Vail Daily letter: So who’s lying? |

Vail Daily letter: So who’s lying?

Jeff J. Miller
Vail, CO, Colorado

Mr. Van Ens’ recent commentary, “Half-truths are twisted into whole lies,” may itself be an example of the issue he is trying to illustrate. It is important to shed light, through facts, on the four half-truths he characterizes as whole lies.

Half-truth: Bailouts are bad and fail to get a stalled economy into gear. To think that a government bailout was the only answer for the auto companies is wrong. It wasn’t necessary for the airline industry. A managed bankruptcy where the government provided financial guarantees to credit lines would have done the same thing.

The government bailout undermined the rule of law, stole billions of dollars from secured bondholders and has forced GM to become an accomplice in the development of the Volt. The Volt is a chess piece in this administration’s gambit to develop a green energy industry. It’s also a car that, without huge government subsidies, would not be produced, because there is no free market consumer demand for it.

The bailout, sticking it to bondholders and rewarding the United Auto Workers Union, is an excellent example of crony capitalism at work.

Half-truth: Private businesses, not government, create jobs. Mr. Van Ens would have us believe that government research grants to universities is a giant engine of job creation.

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This administration’s Keynesian experiment spent billions of dollars to create “shovel-ready” jobs with an assurance that it would keep unemployment below 8 percent. After all this spending we learned from President Obama that “shovel-ready was not as shovel-ready as we expected.”

While Roosevelt built dams and Eisenhower built an interstate highway, it looks like all we got from the stimulus was some filled potholes. When government throws money at a problem, it’s inevitable that politics and ideologies get in the way.

The stimulus bill gave $50 million to the National Endowment for the Arts and $400 million to study global warming – hardly resulting in significant job creation.

It should be clear that if the government wants to help lift the country out of a recession, the best thing it can do is get out of the way and let the free market work.

Half-truth: Uncle Sam, not Wall Street, caused the Great Recession. Here, Mr. Van Ens uses a half-truth himself in defending the government’s role in the mortgage collapse. It is true that the Community Reinvestment Act became law 30 years before the crisis.

However, it was President Clinton who, in 1992, bypassed Congress by ordering the Treasury Department to rewrite the rules which broadened the Community Reinvestment Act’s mandate in ways the Congress had not intended.

The new rules created mortgage quotas for banks to achieve in low-income neighborhoods. To achieve these quotas, banks had to lower their credit standards, or be accused of “red-lining.”

The next step leading to the collapse occurred in 1995, when the Clinton administration established subprime lending quotas for Fannie Mae and Freddie Mac. These quotas resulted in Fannie and Freddie being a backstop for the high-risk loans that banks initiated. The final nail in the coffin was pounded in when Clinton legalized the securitization of these mortgages, which created the leverage to expand the house of cards.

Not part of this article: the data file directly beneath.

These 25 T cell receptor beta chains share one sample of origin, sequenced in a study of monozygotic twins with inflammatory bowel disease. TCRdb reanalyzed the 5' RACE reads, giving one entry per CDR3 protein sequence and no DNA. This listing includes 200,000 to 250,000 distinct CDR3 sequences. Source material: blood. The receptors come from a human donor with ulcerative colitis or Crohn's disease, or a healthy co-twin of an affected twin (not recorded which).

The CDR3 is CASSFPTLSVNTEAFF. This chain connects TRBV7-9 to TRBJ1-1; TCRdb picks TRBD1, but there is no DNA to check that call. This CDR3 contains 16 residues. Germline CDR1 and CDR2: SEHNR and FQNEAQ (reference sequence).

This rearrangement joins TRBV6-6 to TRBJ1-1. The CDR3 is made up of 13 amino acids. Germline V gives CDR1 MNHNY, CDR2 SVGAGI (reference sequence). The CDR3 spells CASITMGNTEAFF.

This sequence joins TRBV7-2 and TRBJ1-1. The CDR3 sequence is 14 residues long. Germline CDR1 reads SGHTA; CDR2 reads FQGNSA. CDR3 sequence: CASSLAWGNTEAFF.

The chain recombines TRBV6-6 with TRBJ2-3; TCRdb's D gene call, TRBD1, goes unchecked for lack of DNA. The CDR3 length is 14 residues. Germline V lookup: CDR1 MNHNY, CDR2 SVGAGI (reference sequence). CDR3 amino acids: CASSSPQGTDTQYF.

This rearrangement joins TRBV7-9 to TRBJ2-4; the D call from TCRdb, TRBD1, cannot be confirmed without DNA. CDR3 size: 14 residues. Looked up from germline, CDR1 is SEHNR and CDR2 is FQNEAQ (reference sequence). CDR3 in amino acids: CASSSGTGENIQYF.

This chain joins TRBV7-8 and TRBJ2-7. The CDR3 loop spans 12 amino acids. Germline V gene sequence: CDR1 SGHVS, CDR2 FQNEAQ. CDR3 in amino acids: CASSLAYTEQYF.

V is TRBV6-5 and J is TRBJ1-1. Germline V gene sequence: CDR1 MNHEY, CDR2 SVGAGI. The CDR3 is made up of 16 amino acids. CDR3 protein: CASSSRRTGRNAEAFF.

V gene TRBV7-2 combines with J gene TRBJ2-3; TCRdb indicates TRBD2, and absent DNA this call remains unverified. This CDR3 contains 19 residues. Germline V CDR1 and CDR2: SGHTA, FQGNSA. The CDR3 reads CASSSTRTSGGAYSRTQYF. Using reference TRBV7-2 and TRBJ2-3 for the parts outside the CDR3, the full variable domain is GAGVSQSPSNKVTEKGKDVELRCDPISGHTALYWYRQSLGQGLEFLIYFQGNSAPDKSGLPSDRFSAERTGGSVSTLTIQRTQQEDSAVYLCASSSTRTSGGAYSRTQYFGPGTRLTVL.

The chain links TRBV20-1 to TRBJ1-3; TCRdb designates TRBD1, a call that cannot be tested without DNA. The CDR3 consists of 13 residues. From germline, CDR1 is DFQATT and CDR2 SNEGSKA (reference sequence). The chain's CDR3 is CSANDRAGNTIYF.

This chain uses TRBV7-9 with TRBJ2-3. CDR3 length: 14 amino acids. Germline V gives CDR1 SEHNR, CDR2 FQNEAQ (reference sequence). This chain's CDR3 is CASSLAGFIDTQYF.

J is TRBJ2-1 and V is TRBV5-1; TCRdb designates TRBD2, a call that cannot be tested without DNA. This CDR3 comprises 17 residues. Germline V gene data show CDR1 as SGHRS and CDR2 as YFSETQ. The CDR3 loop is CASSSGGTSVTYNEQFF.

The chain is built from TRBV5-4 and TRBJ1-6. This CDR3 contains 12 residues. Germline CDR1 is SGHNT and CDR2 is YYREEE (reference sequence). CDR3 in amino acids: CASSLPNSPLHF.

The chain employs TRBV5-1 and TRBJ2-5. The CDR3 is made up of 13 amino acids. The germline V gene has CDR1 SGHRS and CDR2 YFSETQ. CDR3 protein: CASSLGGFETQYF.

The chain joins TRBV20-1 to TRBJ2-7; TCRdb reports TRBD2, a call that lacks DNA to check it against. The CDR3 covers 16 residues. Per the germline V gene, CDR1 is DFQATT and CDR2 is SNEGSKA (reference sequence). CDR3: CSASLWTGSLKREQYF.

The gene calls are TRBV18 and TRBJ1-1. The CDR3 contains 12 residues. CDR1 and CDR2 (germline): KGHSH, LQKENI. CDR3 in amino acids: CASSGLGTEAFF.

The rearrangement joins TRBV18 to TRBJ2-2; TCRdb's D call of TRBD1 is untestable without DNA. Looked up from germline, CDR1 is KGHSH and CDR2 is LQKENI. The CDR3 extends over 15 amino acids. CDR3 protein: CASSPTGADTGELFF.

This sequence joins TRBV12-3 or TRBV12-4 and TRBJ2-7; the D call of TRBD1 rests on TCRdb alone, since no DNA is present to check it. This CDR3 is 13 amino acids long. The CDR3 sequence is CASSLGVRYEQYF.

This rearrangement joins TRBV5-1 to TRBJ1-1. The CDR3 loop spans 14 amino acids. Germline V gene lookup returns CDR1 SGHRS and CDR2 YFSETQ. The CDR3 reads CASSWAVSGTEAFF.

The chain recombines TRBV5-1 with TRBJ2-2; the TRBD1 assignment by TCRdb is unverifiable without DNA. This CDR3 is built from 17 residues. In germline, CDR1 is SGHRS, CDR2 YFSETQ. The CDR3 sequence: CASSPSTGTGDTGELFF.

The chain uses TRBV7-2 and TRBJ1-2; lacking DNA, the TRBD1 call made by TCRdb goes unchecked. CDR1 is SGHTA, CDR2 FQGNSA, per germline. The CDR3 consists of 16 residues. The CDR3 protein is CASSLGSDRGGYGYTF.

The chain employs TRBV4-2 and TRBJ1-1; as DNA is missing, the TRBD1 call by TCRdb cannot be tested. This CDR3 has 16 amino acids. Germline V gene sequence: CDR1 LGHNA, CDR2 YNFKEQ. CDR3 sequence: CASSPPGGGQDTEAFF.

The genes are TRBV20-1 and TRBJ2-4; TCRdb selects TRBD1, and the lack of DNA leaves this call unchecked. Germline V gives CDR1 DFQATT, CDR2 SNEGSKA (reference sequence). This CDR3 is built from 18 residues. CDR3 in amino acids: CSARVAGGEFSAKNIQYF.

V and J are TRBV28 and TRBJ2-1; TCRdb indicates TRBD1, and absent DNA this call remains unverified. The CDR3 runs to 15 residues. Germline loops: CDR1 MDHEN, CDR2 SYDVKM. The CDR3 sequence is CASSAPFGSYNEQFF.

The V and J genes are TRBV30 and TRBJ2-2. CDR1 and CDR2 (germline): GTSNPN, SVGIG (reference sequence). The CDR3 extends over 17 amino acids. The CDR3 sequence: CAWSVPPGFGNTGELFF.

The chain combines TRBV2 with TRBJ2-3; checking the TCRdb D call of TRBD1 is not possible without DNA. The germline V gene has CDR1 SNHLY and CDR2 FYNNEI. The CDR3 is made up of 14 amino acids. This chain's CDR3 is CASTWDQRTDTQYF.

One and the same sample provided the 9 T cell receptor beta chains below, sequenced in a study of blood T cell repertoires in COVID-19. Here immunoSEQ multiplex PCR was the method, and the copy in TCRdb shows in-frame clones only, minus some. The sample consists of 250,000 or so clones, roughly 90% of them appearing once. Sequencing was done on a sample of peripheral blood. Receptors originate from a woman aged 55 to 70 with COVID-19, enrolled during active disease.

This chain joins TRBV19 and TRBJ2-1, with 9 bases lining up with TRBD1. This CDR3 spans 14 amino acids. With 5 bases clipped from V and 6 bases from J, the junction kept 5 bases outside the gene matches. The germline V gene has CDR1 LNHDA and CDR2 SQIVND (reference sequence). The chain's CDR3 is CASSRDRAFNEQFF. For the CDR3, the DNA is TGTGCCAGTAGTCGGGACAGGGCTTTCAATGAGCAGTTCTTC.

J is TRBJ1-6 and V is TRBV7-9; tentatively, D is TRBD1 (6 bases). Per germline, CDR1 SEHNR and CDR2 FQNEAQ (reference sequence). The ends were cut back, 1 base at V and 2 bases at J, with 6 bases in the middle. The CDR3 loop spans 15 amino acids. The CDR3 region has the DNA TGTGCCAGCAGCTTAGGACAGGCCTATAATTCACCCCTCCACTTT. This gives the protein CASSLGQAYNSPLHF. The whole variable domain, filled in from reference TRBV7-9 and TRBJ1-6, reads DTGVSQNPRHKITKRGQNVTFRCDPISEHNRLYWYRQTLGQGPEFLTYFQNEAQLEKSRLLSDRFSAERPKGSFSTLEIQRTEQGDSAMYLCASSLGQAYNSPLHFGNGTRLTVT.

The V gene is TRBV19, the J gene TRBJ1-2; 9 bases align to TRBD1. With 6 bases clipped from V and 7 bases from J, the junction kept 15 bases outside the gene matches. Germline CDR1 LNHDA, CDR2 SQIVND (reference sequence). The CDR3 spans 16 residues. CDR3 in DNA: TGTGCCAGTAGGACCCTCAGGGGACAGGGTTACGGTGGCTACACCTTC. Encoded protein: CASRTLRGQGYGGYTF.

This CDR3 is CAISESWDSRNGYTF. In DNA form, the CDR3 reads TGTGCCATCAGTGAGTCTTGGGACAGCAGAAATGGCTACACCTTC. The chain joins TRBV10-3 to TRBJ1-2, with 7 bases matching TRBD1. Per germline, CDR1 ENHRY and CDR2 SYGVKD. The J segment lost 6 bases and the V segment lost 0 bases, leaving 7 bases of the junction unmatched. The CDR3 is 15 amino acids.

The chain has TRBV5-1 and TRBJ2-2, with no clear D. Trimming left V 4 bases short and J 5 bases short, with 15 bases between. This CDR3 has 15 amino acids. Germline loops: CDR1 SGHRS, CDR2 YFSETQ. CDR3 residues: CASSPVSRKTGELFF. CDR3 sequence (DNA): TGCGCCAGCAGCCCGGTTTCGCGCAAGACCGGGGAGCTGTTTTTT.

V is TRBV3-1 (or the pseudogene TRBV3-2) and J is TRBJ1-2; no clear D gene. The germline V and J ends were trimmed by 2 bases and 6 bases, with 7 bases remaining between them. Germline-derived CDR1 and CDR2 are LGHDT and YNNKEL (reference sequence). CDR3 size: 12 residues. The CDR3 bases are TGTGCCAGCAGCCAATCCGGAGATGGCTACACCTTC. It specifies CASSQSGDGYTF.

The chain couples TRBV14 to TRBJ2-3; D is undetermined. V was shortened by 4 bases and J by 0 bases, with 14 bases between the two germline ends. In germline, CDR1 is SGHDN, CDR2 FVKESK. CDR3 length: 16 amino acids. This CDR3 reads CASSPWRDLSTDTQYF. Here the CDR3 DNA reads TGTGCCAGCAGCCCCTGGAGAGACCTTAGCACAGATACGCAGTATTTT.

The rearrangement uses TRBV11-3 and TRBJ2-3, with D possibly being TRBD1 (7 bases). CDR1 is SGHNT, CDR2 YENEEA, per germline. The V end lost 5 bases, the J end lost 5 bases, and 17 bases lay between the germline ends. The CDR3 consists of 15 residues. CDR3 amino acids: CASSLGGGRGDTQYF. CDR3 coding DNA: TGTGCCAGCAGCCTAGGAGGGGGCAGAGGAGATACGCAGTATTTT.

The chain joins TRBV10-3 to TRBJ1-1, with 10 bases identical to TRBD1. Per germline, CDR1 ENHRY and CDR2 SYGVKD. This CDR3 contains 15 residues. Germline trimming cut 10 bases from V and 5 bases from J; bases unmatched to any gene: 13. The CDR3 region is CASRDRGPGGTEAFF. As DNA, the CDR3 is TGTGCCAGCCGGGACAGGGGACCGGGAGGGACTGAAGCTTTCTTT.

The idea that this was a Wall Street-generated problem ignores the fact that many regional and local banks also got caught up in the mortgage meltdown. Yes, banks make loans to make a profit. However, it was the government that pushed banks to make subprime loans, enabled Fannie and Freddie to buy those loans from the banks and securitize those loans and spread risk throughout the financial system. If Freddie and Fannie weren’t buying these subprime loans in the first place, the market for them would likely not have existed.

Half-truth: Cutting taxes creates prosperity. Since Mr. Van Ens considers this statement a half-truth, which equals a whole lie, the corollary is that increasing taxes creates prosperity. Does that make sense?

Mr. Van Ens refers to the tax cuts of Reagan and Bush, but let’s add Kennedy to that analysis. In 1964, Kennedy cut taxes across the board with the top bracket going from 91 percent to 70 percent. In the eight years those cuts were in effect, tax revenue doubled.

In fact, every time there was a dramatic reduction in tax rates, tax revenues increased. According to President Kennedy, “The soundest way to raise revenues in the long run is to cut the rates now. … The purpose of cutting taxes now is not to incur a budget deficit, but to achieve the more prosperous expanding economy, which can bring a budget surplus.”

Mr. Van Ens presents the worn-out myth, perpetuated by the liberal media, that the Bush tax cuts “disproportionately favored the wealthy” and that “benefits for the poor were cut back.”

Before the Bush tax cuts were implemented, the top 10 percent of earners paid 67.3 percent of all personal income taxes. By 2006, the top 10 percent of earners paid 70.8 percent of taxes. At the same time, the top 10 percent received 46 percent of 2000 income and about 47.3 percent of 2006 income.

In other words, their tax burden went up, not down, relative to their income. By comparison, the bottom 50 percent of earners paid 3.9 percent of income taxes in 2000 and only 3 percent of taxes in 2006.

Despite the perception that the poor had their benefits cut under President Bush, anti-poverty spending increased by 39 percent, reaching a record 16.3 percent of all federal spending in 2004, up from 14.9 percent in 2000.

It is clear that tax revenues correlate with economic growth, not tax rates. It should also be as clear as it is logical that raising tax rates does not spur economic growth.

Jeff J. Miller


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